MOMBASA, Kenya (Reuters) - Kenyan Christians fear they are being targetted by militant Islamists, perhaps to avenge the country’s military incursion inside Somalia, but vowed on Sunday to respond through prayers, not violence.
In the port city of Mombasa security guards body-searched worshippers, while in the eastern town of Garissa, where attacks on two churches last week killed 17 people, military police patrolled the streets and Muslims came out in a show of solidarity.
Both Christian and Muslim leaders have urged calm this week, keen to prevent the grenade and gun attacks in Garissa last Sunday driving a wedge between the two largest religious communities and triggering violence.
“Why would they attack a church on a Sunday? Remember the recent one in a Nairobi church and several others...all on Christians. Are you telling me that is a coincidence? No way,” said Margaret Wakio, 28, clutching a bible and hymn book as she entered church in Mombasa.
“This is intentionally targetting us. We will fight back, but through prayers not weapons,” she said.
Mombasa, Garissa and towns along the border with Somalia, all predominantly Muslim areas, have been subjected to a wave of violence since Kenya sent troops into its war-ruined neighbour to help crush al Qaeda-linked rebels.
Muslims and Christians alike have been killed.
Last Sunday’s coordinated assault by masked assailants resembled the tactics of Nigeria’s Islamist militant group Boko Haram which has killed hundreds of people in sectarian violence on the other side of the continent.
In a village church north of Mombasa, nervous heads in the congregation turned anxiously each time the door creaked open.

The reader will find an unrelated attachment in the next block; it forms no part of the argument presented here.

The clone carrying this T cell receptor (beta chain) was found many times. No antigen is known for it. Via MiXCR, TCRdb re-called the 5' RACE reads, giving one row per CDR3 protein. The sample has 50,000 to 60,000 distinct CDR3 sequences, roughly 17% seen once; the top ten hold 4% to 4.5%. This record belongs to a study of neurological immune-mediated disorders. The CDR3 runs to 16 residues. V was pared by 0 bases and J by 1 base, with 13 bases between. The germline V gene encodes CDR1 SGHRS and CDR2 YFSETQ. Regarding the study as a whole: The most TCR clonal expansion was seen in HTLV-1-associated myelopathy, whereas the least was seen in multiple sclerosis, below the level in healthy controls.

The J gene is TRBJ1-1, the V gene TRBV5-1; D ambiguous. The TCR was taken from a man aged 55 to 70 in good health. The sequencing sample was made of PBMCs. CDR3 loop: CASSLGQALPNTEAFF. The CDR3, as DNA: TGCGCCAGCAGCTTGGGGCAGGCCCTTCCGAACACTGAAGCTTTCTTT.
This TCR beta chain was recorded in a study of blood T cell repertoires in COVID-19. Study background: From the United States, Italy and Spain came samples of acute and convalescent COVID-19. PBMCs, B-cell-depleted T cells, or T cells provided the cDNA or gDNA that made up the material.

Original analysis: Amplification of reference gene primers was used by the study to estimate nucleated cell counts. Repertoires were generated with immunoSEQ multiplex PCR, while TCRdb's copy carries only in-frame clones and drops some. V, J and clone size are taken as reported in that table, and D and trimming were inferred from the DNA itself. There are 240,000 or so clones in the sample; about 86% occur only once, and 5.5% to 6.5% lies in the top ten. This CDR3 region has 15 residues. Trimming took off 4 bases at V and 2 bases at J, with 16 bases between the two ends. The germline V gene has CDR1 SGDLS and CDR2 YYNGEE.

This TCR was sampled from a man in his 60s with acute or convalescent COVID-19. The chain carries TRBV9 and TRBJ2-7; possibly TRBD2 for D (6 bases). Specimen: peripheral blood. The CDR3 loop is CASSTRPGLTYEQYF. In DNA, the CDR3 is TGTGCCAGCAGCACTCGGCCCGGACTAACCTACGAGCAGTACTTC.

“Let us be calm. Let us not fear. Let us not grumble, complain and blame each other,” Pastor Antony Mramba preached.
“We will go down on our knees and cry to our father in heaven, for no weapon hurled against the righteous shall prosper.”
In Garissa, a market centre for trade in camels, donkeys, goats and cattle about 200 km (120 miles) from the Somali border, armed military police and plain clothed security agents swarmed through the dusty streets.
Kenya’s police, previously criticised by rights groups for arbitrary detentions in the aftermath of attacks, arrested more than 30 people after last Sunday’s attacks, including a number of Somalis.
Somalia’s al Shabaab rebel group has told Reuters it was not behind the church strikes.
A senior regional police commander, Philip Ndolo, said no-one had been charged yet in connection with the attacks.
At a packed service at the AIC church on Sunday, dried blood still stained the floor, bullet holes pocked the walls and beams of light poured through the metal-sheet roof punctured last week by flying shrapnel.
“The guys who attacked us are not (true) Muslims because their faith does not allow this,” said Daniel Mwinzi, who still carries head wounds and was partially deafened by the blasts.
In a show of unity, Muslim leaders in Garissa visited the town’s churches.
“We were saddened by what happened and (our presence) is in solidarity with our Christian brothers,” said Abdullahi Salat, chairman of the Supreme Council of Kenyan Muslims in Garissa.
Earlier in the week, Christian and Muslim leaders pledged to protect each others’ faithful.
“War against Christians is a war against Muslims too, because we are all Kenyans,” Sheikh Khalifa Mohammad of the Council of Imams and Preachers told Reuters.
Additional reporting by Ben Makori in Garissa and Richard Lough in Nairobi; Writing by Richard Lough; Editing by Myra MacDonald